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Landlord insurance

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If you live in your own home, you have probably taken out home and contents insurance.

Most standard policies have three key aspects:

  1. Building insurance. This covers the structure of the home, garage and anything permanently built or installed on the property for domestic purposes (such as sheds and swimming pools);
  2. Contents insurance. This covers your belongings, such as carpets and rugs, furniture and furnishings, household electrical goods, paintings, clothing and other personal effects;
  3. Liability insurance. This covers you against any claim for compensation made against you in relation to your property regarding an incident for which you become legally liable.

But if you own a property which you rent out, you could find yourself out of pocket if something unexpected occurs. That’s because standard home insurance policies usually contain exclusions which apply where a home is rented out, such as:

  • accidental or malicious damage and theft caused by the tenants;
  • loss of rent if the tenants fail to pay their rent; or
  • loss of rent if any event occurs which is covered by the standard building policy but prevents the property from being rented.

Why landlord insurance?

Landlord insurance is designed to provide extra protection when you own a tenanted residential property. It is available either as an option in a standard building policy or as a separate policy.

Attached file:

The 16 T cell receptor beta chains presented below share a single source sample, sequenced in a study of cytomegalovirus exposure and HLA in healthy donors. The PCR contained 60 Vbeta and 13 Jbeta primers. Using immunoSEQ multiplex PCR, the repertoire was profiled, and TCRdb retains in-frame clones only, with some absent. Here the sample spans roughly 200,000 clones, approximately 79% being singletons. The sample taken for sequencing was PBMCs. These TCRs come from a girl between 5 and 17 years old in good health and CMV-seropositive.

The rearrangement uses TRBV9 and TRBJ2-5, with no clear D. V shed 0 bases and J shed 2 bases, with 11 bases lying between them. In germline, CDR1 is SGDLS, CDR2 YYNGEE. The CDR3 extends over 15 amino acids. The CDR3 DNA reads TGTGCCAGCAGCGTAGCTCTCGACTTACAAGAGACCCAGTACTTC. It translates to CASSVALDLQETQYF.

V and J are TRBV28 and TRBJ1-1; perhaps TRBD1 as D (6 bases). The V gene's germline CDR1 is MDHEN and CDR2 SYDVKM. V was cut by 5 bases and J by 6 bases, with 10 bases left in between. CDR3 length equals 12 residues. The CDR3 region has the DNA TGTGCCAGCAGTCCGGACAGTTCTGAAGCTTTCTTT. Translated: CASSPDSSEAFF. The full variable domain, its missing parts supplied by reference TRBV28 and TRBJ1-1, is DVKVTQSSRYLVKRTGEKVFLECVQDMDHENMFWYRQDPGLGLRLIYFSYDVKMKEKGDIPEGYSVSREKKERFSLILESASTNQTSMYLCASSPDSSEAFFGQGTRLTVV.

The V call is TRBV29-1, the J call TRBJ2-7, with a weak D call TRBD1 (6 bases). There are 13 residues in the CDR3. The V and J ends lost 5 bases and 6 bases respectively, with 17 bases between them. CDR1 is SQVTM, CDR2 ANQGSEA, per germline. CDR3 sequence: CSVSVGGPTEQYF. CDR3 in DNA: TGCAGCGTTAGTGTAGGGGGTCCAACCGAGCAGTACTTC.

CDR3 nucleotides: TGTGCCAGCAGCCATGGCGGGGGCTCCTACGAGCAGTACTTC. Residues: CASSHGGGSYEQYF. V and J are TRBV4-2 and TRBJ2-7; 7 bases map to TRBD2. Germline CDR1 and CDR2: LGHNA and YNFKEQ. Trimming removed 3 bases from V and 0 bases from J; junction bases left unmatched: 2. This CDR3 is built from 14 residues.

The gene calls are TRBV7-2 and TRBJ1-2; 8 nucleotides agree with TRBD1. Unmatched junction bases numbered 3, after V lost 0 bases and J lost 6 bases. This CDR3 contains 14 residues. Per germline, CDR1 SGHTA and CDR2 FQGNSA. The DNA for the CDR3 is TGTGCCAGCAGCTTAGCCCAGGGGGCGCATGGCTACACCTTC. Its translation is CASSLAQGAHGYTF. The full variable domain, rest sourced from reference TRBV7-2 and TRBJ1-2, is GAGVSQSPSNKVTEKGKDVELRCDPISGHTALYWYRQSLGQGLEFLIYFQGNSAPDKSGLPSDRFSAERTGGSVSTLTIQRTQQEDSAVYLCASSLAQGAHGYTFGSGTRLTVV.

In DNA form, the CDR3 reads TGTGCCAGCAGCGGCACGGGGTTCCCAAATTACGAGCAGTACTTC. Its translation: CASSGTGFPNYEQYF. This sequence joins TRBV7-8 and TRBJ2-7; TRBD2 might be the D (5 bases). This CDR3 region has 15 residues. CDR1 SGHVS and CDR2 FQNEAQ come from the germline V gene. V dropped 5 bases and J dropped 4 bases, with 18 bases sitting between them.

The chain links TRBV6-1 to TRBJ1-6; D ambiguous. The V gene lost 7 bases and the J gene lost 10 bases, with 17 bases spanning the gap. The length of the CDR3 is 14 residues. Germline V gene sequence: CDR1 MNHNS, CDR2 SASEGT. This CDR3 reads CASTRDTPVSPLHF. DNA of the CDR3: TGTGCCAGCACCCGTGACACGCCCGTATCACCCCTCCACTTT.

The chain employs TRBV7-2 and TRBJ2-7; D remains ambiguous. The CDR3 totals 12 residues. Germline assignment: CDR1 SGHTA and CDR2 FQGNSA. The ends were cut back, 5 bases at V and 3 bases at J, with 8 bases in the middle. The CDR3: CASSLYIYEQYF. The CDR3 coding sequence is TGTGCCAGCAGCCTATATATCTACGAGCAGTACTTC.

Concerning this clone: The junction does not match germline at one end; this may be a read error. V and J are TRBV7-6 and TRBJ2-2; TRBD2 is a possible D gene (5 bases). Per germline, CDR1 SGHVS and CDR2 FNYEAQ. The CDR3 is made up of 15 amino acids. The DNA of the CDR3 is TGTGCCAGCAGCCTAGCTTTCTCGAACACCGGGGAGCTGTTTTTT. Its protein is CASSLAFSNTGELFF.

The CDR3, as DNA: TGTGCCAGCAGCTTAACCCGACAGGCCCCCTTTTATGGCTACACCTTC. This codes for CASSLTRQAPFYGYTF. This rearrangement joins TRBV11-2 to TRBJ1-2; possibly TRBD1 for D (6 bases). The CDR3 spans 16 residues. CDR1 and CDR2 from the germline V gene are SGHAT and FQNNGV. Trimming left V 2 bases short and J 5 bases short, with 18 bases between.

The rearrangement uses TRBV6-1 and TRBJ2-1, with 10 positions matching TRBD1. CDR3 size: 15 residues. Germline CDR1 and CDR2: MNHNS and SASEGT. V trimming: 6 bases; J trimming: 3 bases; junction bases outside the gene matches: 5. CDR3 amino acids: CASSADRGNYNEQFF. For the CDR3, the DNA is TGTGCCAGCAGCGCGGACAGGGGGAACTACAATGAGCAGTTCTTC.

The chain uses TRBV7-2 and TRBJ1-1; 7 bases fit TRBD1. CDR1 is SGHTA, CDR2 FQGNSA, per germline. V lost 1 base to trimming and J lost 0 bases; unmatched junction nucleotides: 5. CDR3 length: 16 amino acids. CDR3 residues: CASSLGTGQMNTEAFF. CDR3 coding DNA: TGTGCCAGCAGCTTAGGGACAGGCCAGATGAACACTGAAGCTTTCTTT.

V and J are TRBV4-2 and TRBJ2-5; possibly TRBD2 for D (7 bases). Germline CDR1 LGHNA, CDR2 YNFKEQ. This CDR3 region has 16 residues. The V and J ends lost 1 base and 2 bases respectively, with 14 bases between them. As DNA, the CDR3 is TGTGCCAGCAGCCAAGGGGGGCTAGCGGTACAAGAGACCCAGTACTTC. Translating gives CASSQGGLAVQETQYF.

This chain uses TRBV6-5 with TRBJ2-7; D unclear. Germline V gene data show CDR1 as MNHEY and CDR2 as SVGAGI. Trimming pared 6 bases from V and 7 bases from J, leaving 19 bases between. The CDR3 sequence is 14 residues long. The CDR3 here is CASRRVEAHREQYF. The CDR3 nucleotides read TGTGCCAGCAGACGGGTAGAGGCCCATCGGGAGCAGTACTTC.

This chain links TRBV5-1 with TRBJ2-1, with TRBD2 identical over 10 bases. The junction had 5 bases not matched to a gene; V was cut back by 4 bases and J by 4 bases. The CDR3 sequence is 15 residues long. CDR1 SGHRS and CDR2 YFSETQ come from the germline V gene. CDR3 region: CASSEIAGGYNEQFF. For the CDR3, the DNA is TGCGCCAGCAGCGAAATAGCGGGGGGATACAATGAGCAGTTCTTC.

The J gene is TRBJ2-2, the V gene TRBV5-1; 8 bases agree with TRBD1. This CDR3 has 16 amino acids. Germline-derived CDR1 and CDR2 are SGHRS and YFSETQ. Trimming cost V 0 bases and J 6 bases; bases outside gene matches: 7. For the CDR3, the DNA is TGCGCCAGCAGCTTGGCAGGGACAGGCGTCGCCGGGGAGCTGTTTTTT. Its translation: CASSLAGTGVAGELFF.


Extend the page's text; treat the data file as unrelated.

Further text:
Landlord insurance policies will generally offer cover for:

  • lost rent if the tenant
    • leaves before the end of a tenancy agreement and does not give notice,
    • stops paying rent,
    • is legally evicted,
    • dies;
  • loss of rent as a result of damage by an insured event;
  • vandalism or malicious damage cover;
  • legal expenses
    • incurred in seeking to minimise any loss,
    • arising from situations where tenants are injured or property is damaged.

Things to consider

Premiums can usually be paid on an annual or monthly basis and are usually tax-deductible.

Check your policy carefully to see what is and is not covered. Damage by rodents, trees or tenants’ pets is usually excluded, as is any area for which the tenant is liable under the terms of their rental agreement.

Most policies will specify that rent needs to be up-to-date when the policy starts and that the owner and tenant have a written rental agreement. You may not be able to get cover if you rent your property on a short stay or holiday basis, and there are special requirements for strata titles.

Insurance companies will also generally only pay a claim when the owner, or their authorised representatives such as property managers, have taken all steps legally available to recover the rent owing and to evict the tenant.

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